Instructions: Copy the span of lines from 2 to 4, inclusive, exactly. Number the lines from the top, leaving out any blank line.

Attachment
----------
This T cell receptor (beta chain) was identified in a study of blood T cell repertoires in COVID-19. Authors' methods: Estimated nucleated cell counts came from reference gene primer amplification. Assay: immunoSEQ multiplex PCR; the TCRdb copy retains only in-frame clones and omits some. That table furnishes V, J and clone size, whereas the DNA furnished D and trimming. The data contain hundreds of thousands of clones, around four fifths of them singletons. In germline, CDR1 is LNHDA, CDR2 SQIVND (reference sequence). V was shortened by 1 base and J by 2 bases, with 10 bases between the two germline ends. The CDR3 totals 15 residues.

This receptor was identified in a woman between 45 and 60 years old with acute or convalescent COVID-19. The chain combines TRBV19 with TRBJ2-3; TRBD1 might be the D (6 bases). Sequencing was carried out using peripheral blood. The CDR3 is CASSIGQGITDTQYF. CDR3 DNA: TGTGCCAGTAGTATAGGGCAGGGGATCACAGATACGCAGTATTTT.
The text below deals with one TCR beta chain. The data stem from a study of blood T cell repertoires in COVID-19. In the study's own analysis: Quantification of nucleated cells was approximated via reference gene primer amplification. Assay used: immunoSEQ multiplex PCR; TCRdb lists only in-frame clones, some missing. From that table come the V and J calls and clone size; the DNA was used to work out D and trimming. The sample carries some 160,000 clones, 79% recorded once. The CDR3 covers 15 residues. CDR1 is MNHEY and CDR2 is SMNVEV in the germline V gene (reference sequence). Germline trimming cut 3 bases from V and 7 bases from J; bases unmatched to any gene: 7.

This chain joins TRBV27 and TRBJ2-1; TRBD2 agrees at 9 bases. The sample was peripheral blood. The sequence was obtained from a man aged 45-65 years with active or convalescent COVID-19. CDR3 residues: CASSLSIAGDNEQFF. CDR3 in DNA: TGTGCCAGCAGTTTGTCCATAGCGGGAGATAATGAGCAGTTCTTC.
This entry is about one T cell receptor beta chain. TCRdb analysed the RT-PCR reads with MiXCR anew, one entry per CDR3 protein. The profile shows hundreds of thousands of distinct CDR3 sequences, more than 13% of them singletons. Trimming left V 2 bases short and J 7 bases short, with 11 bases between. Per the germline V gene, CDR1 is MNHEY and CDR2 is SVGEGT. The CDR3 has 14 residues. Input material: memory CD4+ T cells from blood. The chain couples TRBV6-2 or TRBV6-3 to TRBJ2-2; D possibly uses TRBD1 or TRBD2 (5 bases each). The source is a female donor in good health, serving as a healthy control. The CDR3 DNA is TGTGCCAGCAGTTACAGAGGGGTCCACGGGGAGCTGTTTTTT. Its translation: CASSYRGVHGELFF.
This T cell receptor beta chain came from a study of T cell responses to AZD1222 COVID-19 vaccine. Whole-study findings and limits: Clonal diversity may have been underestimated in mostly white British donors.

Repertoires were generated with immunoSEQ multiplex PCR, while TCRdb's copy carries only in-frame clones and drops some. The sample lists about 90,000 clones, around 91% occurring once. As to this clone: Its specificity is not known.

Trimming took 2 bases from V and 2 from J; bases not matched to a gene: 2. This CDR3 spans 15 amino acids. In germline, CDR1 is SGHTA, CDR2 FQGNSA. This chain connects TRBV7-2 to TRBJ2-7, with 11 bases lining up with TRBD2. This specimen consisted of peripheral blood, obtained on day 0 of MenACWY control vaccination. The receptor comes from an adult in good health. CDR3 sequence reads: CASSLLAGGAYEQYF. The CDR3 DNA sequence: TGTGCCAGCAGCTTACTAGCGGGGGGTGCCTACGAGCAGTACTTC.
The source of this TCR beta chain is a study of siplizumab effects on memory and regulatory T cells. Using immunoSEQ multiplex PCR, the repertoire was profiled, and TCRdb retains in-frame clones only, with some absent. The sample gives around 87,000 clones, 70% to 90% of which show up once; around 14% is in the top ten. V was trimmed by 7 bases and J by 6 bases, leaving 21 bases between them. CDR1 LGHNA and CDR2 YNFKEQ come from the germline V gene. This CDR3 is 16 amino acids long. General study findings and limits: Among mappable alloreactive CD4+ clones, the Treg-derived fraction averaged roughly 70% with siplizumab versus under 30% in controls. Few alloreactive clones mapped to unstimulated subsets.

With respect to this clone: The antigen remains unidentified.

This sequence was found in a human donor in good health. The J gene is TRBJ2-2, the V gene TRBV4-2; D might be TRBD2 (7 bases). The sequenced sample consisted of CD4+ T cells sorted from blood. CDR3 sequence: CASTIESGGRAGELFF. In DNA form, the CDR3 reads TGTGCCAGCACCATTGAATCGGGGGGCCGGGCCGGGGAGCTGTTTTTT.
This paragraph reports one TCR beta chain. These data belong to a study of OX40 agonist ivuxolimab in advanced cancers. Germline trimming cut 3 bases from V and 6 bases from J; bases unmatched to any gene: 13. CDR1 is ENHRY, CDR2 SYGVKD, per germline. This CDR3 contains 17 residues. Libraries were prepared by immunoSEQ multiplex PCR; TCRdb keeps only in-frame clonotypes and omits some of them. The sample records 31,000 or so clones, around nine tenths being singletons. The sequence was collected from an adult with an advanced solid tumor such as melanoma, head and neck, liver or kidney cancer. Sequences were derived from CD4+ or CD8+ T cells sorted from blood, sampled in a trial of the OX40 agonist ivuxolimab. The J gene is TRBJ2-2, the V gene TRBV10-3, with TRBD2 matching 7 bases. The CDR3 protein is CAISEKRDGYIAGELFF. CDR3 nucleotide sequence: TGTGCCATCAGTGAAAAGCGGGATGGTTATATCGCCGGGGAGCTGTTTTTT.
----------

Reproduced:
This receptor was identified in a woman between 45 and 60 years old with acute or convalescent COVID-19. The chain combines TRBV19 with TRBJ2-3; TRBD1 might be the D (6 bases). Sequencing was carried out using peripheral blood. The CDR3 is CASSIGQGITDTQYF. CDR3 DNA: TGTGCCAGTAGTATAGGGCAGGGGATCACAGATACGCAGTATTTT.
The text below deals with one TCR beta chain. The data stem from a study of blood T cell repertoires in COVID-19. In the study's own analysis: Quantification of nucleated cells was approximated via reference gene primer amplification. Assay used: immunoSEQ multiplex PCR; TCRdb lists only in-frame clones, some missing. From that table come the V and J calls and clone size; the DNA was used to work out D and trimming. The sample carries some 160,000 clones, 79% recorded once. The CDR3 covers 15 residues. CDR1 is MNHEY and CDR2 is SMNVEV in the germline V gene (reference sequence). Germline trimming cut 3 bases from V and 7 bases from J; bases unmatched to any gene: 7.

This chain joins TRBV27 and TRBJ2-1; TRBD2 agrees at 9 bases. The sample was peripheral blood. The sequence was obtained from a man aged 45-65 years with active or convalescent COVID-19. CDR3 residues: CASSLSIAGDNEQFF. CDR3 in DNA: TGTGCCAGCAGTTTGTCCATAGCGGGAGATAATGAGCAGTTCTTC.